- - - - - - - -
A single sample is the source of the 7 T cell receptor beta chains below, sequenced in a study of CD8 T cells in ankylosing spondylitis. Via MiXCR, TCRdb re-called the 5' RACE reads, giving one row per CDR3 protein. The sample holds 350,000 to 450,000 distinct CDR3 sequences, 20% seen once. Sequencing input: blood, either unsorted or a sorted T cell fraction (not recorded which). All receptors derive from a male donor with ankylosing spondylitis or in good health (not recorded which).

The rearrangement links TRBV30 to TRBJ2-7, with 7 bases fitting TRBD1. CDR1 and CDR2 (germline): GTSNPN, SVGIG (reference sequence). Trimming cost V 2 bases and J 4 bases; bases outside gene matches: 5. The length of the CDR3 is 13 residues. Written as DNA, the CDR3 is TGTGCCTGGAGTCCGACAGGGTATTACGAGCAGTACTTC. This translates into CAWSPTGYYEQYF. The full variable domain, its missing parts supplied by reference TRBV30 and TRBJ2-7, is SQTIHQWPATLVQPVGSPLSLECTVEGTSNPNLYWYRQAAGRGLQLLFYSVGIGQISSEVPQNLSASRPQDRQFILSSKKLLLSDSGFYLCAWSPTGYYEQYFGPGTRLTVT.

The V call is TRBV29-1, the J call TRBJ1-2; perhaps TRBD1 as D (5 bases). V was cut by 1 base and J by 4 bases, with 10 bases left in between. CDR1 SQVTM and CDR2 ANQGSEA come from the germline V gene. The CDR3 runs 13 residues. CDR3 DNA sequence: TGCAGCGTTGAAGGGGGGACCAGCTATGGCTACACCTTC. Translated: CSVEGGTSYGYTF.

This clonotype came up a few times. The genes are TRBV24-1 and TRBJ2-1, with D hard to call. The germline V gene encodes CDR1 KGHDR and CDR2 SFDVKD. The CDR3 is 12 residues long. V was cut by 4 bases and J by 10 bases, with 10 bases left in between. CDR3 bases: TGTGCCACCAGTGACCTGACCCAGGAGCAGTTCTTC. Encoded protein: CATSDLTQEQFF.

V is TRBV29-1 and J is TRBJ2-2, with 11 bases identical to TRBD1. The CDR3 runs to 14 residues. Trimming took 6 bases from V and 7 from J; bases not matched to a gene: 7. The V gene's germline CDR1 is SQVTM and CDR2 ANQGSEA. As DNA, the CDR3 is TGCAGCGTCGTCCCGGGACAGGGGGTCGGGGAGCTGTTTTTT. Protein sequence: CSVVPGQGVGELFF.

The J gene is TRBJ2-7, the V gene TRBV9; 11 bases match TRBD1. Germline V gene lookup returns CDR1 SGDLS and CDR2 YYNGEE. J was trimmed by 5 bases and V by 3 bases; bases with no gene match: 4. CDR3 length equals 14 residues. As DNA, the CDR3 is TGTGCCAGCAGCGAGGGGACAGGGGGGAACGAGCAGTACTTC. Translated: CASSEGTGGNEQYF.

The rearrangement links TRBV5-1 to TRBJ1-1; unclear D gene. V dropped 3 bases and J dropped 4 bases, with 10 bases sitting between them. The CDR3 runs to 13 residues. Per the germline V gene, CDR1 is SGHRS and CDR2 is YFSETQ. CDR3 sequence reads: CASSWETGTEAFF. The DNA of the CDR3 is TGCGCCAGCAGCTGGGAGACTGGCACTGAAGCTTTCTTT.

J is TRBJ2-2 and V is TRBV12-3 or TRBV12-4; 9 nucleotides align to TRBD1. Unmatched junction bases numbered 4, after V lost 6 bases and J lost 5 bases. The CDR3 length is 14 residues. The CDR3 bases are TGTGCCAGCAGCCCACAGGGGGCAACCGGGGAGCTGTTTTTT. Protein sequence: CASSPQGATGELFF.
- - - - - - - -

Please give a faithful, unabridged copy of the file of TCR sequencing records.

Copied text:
A single sample is the source of the 7 T cell receptor beta chains below, sequenced in a study of CD8 T cells in ankylosing spondylitis. Via MiXCR, TCRdb re-called the 5' RACE reads, giving one row per CDR3 protein. The sample holds 350,000 to 450,000 distinct CDR3 sequences, 20% seen once. Sequencing input: blood, either unsorted or a sorted T cell fraction (not recorded which). All receptors derive from a male donor with ankylosing spondylitis or in good health (not recorded which).

The rearrangement links TRBV30 to TRBJ2-7, with 7 bases fitting TRBD1. CDR1 and CDR2 (germline): GTSNPN, SVGIG (reference sequence). Trimming cost V 2 bases and J 4 bases; bases outside gene matches: 5. The length of the CDR3 is 13 residues. Written as DNA, the CDR3 is TGTGCCTGGAGTCCGACAGGGTATTACGAGCAGTACTTC. This translates into CAWSPTGYYEQYF. The full variable domain, its missing parts supplied by reference TRBV30 and TRBJ2-7, is SQTIHQWPATLVQPVGSPLSLECTVEGTSNPNLYWYRQAAGRGLQLLFYSVGIGQISSEVPQNLSASRPQDRQFILSSKKLLLSDSGFYLCAWSPTGYYEQYFGPGTRLTVT.

The V call is TRBV29-1, the J call TRBJ1-2; perhaps TRBD1 as D (5 bases). V was cut by 1 base and J by 4 bases, with 10 bases left in between. CDR1 SQVTM and CDR2 ANQGSEA come from the germline V gene. The CDR3 runs 13 residues. CDR3 DNA sequence: TGCAGCGTTGAAGGGGGGACCAGCTATGGCTACACCTTC. Translated: CSVEGGTSYGYTF.

This clonotype came up a few times. The genes are TRBV24-1 and TRBJ2-1, with D hard to call. The germline V gene encodes CDR1 KGHDR and CDR2 SFDVKD. The CDR3 is 12 residues long. V was cut by 4 bases and J by 10 bases, with 10 bases left in between. CDR3 bases: TGTGCCACCAGTGACCTGACCCAGGAGCAGTTCTTC. Encoded protein: CATSDLTQEQFF.

V is TRBV29-1 and J is TRBJ2-2, with 11 bases identical to TRBD1. The CDR3 runs to 14 residues. Trimming took 6 bases from V and 7 from J; bases not matched to a gene: 7. The V gene's germline CDR1 is SQVTM and CDR2 ANQGSEA. As DNA, the CDR3 is TGCAGCGTCGTCCCGGGACAGGGGGTCGGGGAGCTGTTTTTT. Protein sequence: CSVVPGQGVGELFF.

The J gene is TRBJ2-7, the V gene TRBV9; 11 bases match TRBD1. Germline V gene lookup returns CDR1 SGDLS and CDR2 YYNGEE. J was trimmed by 5 bases and V by 3 bases; bases with no gene match: 4. CDR3 length equals 14 residues. As DNA, the CDR3 is TGTGCCAGCAGCGAGGGGACAGGGGGGAACGAGCAGTACTTC. Translated: CASSEGTGGNEQYF.

The rearrangement links TRBV5-1 to TRBJ1-1; unclear D gene. V dropped 3 bases and J dropped 4 bases, with 10 bases sitting between them. The CDR3 runs to 13 residues. Per the germline V gene, CDR1 is SGHRS and CDR2 is YFSETQ. CDR3 sequence reads: CASSWETGTEAFF. The DNA of the CDR3 is TGCGCCAGCAGCTGGGAGACTGGCACTGAAGCTTTCTTT.

J is TRBJ2-2 and V is TRBV12-3 or TRBV12-4; 9 nucleotides align to TRBD1. Unmatched junction bases numbered 4, after V lost 6 bases and J lost 5 bases. The CDR3 length is 14 residues. The CDR3 bases are TGTGCCAGCAGCCCACAGGGGGCAACCGGGGAGCTGTTTTTT. Protein sequence: CASSPQGATGELFF.